FTX, the exchange in search of redemption, has reached a deal with Modulo Capital, a venture capital firm that received a substantial investment from Alameda Research last year. This agreement allowed FTX to recover a whopping $460 million in funds that SBF had allegedly royally diverted to Modulo Capital, one of its secret companies.
FTX and Modulo Capital Settle to Avoid Costly Legal Battle
While FTX is struggles to pay back aggrieved creditors, the exchange announced this Wednesday, March 22, the conclusion of a financial agreement with the hedge fund Modulo Capital.
As part of this agreement FTX is seeking an out-of-court settlement that would allow it to recover the sum of $460 million. A sum that the company believes was misappropriated by Sam Bankman-Fried in favor of Modulo Capital, a hedge fund based in the Bahamas.
This arrangement would allow both entities to avoid costly litigation, while allowing Modulo Capital to continue its activities by staying away from the business FTX.
The terms of the agreement provide for reimbursement of substantially all transferred by Alameda to Modulo, while avoiding the time and expense of pursuing the claims through litigation.From the document
Xiaoyun “Lily” Zhang and Ducan Rhenigans-Yoo founded Modulo Capital in early 2022. The sister company of FTX, Alameda Research invested $475 million in seed capital in Modulo in the same year. This makes it one of the most important investments made under the direction of Sam Bankman-Fried. According to the document filed by FTX, SBF sponsored the investment of Alameda Research in Modulo Capital.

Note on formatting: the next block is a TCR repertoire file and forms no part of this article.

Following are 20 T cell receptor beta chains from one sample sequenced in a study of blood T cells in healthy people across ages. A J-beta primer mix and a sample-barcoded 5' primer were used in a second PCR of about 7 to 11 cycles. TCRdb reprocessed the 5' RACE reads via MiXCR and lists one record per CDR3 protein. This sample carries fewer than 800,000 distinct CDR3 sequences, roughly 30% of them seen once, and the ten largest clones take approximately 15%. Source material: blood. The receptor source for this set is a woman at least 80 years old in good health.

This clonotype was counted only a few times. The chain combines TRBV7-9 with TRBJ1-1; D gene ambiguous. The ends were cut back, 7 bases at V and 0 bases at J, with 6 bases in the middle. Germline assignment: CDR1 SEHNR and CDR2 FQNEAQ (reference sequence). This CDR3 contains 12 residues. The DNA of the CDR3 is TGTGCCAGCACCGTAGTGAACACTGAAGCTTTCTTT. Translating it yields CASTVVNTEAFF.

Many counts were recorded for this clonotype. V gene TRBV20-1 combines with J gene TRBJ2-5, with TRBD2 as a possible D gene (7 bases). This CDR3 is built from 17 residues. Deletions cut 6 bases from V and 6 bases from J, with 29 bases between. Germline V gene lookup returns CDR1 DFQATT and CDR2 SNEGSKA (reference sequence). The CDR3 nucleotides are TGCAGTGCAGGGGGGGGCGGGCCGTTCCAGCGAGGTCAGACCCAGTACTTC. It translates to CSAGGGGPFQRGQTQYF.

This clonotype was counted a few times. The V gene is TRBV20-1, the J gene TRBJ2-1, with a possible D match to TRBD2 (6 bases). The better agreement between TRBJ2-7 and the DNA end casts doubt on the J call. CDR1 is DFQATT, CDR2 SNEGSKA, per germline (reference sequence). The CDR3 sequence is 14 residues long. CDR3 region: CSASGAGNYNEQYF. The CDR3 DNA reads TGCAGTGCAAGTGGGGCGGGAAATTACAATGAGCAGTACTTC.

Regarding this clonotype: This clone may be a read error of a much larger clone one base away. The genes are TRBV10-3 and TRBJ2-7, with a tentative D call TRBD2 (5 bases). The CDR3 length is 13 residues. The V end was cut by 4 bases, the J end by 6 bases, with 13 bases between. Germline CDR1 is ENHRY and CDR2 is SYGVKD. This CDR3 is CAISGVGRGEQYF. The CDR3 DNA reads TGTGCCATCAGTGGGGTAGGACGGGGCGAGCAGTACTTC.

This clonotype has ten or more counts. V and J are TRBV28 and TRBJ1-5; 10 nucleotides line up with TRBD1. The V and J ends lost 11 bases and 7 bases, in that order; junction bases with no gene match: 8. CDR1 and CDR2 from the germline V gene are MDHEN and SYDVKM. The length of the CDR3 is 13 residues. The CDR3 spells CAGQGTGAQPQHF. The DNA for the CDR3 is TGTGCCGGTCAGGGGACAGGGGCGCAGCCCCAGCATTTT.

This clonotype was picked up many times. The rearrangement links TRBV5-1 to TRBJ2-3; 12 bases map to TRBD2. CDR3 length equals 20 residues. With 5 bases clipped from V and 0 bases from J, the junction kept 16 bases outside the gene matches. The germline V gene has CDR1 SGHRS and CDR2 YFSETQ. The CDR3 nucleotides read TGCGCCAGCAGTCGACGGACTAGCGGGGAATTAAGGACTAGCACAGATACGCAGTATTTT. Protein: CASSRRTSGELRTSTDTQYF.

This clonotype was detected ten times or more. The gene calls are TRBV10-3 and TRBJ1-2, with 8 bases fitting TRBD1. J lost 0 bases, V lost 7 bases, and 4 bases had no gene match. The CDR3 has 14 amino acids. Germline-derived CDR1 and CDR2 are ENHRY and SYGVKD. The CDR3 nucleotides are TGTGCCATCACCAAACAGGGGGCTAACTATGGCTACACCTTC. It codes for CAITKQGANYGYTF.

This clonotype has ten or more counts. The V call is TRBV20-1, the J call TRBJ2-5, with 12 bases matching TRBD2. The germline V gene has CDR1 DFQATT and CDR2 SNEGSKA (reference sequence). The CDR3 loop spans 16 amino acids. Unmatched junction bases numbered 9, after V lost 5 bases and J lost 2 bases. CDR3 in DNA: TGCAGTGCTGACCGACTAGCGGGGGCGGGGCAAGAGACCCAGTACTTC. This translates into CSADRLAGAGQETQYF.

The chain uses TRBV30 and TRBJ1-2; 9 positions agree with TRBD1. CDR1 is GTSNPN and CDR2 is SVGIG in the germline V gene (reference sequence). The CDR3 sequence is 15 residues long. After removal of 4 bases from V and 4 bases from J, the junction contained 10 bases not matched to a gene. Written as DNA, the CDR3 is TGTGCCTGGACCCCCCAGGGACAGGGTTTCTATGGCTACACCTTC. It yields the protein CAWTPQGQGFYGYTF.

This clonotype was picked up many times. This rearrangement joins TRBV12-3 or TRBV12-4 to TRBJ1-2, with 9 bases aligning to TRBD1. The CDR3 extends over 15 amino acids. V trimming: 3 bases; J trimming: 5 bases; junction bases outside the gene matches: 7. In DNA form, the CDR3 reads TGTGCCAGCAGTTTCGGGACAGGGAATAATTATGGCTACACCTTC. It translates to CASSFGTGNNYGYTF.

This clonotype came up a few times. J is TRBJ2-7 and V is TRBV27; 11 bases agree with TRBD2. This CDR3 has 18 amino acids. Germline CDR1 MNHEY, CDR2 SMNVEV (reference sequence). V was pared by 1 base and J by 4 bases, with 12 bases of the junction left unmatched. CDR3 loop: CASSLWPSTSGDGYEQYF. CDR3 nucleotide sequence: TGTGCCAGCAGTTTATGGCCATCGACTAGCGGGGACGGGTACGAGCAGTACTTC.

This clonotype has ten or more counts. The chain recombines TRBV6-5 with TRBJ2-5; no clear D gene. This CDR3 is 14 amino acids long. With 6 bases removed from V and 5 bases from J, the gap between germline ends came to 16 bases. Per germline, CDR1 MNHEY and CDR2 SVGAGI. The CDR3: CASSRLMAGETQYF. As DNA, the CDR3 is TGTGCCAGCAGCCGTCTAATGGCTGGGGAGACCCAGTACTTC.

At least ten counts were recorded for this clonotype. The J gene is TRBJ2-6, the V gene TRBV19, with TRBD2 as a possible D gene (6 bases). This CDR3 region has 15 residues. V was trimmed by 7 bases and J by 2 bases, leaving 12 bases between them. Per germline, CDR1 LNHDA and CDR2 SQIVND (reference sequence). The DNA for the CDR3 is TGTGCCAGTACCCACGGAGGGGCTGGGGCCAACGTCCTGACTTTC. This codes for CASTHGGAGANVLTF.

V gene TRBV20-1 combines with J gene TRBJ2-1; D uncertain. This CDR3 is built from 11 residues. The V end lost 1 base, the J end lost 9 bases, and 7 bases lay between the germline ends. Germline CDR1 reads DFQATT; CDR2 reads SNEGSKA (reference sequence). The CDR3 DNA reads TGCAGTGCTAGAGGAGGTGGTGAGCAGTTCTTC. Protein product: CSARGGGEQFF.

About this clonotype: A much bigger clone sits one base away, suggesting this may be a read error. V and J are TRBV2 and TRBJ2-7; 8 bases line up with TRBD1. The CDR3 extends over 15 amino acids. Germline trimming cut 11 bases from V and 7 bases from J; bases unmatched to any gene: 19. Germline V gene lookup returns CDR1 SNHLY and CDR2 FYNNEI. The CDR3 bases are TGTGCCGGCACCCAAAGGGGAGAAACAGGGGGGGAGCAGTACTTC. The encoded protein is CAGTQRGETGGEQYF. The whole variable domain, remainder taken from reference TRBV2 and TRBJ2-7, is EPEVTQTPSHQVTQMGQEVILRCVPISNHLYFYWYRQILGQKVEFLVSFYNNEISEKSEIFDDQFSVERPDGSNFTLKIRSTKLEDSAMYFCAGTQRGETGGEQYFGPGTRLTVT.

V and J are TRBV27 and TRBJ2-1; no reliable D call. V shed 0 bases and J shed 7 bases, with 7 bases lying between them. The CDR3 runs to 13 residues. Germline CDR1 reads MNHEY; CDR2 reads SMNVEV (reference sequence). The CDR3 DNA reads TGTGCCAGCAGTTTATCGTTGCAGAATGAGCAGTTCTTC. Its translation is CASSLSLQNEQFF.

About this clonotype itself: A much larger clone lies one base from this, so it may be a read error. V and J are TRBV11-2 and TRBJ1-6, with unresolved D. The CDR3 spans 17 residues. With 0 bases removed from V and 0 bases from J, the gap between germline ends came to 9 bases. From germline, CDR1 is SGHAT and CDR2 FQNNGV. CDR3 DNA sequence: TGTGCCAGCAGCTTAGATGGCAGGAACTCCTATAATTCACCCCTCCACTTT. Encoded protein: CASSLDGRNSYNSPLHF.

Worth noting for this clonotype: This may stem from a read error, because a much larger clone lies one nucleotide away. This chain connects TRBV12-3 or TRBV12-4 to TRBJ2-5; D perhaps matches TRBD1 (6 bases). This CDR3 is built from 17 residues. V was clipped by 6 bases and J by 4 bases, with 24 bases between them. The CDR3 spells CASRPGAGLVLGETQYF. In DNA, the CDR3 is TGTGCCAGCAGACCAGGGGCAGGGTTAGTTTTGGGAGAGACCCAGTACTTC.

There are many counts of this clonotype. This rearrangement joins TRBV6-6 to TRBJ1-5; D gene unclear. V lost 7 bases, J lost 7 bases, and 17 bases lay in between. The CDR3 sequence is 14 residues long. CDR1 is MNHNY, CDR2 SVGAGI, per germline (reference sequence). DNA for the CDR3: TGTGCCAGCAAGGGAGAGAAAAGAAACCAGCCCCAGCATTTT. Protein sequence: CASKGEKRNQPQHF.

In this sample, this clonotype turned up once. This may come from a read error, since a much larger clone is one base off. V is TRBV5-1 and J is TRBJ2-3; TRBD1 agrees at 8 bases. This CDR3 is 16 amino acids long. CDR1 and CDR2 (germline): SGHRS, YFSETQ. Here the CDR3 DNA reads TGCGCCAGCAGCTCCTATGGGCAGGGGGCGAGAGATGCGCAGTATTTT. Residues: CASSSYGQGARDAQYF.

In addition, the filing indicates that Alameda has signed a partnership agreement with Modulo on June 16, in exchange for ownership of 20% of Modulo’s Class A shares.
FTX recovers some of the funds misappropriated by Modulo Capital
Under the terms of the compromise, Modulo will have to give back the equivalent of 404 million in cash, while forfeiting $56 million of his frozen funds on the FTX trading platform. This represents almost 97% of FTX’s total investment, which is far from being negligible!
However, the document revealed that the $460 million in recovered assets represents more than 99% of the remaining assets of Modulo. In other words, there is almost nothing left in the company’s coffers.
The regulatory framework also requires Alameda to dispose of all the shares it held in Modulo under the original agreement. In other words, things are not going well between the two companies.
For now, the agreement still needs to be validated by U.S. Bankruptcy Judge John Dorsey, who is expected to rule on the matter at a hearing scheduled for April 12. However, it is already clear that if the agreement is approved, creditors will have something to celebrate, even if the sum of $460 million is only a small fraction of the $11 billion claimed.
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